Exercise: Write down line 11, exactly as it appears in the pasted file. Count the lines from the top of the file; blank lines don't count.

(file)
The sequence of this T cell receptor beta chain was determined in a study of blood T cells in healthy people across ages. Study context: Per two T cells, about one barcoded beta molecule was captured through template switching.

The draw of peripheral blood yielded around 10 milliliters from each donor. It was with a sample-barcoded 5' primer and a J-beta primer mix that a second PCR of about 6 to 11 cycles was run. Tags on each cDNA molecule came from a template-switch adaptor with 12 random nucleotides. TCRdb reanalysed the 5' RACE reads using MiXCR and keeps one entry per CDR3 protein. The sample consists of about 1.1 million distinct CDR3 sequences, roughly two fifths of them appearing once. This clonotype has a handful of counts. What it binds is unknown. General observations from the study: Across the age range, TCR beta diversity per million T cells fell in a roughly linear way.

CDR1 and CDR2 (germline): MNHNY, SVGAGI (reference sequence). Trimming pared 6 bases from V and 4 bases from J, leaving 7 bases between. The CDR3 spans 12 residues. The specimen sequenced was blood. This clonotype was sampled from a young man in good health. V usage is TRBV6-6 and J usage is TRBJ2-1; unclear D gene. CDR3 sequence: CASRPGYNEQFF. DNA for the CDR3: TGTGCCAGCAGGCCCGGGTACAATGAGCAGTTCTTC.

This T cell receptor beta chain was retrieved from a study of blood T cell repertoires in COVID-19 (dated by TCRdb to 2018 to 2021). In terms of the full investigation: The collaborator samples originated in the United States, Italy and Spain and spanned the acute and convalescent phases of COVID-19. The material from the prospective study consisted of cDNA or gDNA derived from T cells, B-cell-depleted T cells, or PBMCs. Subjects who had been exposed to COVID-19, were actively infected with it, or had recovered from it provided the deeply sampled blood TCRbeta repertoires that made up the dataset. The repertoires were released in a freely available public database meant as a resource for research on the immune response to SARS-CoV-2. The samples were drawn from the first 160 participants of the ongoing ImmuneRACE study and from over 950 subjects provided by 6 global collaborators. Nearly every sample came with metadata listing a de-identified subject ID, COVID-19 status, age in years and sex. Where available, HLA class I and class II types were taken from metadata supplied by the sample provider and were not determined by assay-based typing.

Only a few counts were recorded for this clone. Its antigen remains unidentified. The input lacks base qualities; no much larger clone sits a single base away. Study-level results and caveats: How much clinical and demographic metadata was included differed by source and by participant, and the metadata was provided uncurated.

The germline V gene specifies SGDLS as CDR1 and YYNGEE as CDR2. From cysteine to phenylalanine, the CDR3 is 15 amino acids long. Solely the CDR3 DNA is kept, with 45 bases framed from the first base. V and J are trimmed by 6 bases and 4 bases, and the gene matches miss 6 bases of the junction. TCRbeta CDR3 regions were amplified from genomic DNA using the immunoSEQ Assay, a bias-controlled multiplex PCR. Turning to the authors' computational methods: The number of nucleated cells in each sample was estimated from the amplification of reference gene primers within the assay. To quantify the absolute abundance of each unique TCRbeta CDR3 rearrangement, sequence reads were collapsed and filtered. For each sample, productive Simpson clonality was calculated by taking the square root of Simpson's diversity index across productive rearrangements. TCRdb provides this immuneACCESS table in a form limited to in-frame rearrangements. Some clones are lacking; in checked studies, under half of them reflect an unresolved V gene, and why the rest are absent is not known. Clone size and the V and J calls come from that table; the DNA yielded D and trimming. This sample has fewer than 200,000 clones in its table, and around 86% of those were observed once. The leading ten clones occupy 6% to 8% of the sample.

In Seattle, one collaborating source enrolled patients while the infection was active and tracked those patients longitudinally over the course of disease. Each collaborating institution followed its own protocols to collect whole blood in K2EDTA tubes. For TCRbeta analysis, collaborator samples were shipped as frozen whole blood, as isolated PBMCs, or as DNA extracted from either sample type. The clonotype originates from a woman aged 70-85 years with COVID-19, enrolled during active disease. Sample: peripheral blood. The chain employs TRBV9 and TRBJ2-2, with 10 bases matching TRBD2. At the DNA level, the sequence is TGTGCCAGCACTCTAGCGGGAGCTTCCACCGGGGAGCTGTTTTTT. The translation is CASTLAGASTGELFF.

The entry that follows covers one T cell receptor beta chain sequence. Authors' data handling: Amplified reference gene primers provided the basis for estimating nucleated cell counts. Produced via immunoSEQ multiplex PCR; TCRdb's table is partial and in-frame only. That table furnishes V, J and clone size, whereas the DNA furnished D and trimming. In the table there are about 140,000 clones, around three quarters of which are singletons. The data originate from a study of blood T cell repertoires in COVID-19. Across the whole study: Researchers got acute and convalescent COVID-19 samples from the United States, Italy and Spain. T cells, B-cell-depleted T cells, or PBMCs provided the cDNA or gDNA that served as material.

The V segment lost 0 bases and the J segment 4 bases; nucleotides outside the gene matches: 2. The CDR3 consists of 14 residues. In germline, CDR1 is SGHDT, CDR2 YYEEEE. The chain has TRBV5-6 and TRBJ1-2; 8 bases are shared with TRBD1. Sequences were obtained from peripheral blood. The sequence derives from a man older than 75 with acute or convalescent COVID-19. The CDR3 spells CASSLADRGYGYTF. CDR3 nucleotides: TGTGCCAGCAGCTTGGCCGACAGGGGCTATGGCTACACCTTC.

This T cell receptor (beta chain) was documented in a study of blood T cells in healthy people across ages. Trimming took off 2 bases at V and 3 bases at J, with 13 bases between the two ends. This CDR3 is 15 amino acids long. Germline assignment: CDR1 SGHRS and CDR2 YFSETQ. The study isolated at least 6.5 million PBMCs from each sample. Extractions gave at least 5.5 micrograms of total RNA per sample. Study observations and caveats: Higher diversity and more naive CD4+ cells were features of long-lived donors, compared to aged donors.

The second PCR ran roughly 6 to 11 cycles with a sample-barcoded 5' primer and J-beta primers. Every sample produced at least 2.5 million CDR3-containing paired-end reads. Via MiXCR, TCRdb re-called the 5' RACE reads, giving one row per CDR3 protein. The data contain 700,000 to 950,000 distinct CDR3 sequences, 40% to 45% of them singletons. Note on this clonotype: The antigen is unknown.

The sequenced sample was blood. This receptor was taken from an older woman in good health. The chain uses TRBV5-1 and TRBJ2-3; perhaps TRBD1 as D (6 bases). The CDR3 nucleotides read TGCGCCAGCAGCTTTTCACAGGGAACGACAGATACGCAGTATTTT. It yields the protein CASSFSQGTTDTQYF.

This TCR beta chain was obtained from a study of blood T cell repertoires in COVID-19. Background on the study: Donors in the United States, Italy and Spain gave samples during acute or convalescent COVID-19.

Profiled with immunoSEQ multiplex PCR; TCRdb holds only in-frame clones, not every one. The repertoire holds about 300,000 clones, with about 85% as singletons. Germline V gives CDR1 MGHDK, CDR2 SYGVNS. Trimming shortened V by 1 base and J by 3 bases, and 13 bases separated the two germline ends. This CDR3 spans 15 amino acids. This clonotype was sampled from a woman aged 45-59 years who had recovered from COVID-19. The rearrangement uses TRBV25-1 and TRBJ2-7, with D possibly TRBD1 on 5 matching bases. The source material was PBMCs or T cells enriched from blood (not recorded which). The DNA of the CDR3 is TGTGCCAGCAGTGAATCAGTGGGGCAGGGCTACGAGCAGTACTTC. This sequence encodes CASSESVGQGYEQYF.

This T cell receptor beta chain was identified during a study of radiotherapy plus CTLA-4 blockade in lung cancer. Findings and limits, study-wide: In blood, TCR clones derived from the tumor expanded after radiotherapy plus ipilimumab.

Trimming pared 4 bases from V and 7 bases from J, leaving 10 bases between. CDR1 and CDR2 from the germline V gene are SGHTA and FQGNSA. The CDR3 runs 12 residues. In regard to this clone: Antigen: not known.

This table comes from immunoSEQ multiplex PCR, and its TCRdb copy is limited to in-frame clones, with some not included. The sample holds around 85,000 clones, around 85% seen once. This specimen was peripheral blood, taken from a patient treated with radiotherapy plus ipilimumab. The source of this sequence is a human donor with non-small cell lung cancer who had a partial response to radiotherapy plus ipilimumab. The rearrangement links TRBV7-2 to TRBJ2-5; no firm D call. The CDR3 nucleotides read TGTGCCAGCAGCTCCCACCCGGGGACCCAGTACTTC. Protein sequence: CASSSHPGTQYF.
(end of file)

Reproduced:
The second PCR ran roughly 6 to 11 cycles with a sample-barcoded 5' primer and J-beta primers. Every sample produced at least 2.5 million CDR3-containing paired-end reads. Via MiXCR, TCRdb re-called the 5' RACE reads, giving one row per CDR3 protein. The data contain 700,000 to 950,000 distinct CDR3 sequences, 40% to 45% of them singletons. Note on this clonotype: The antigen is unknown.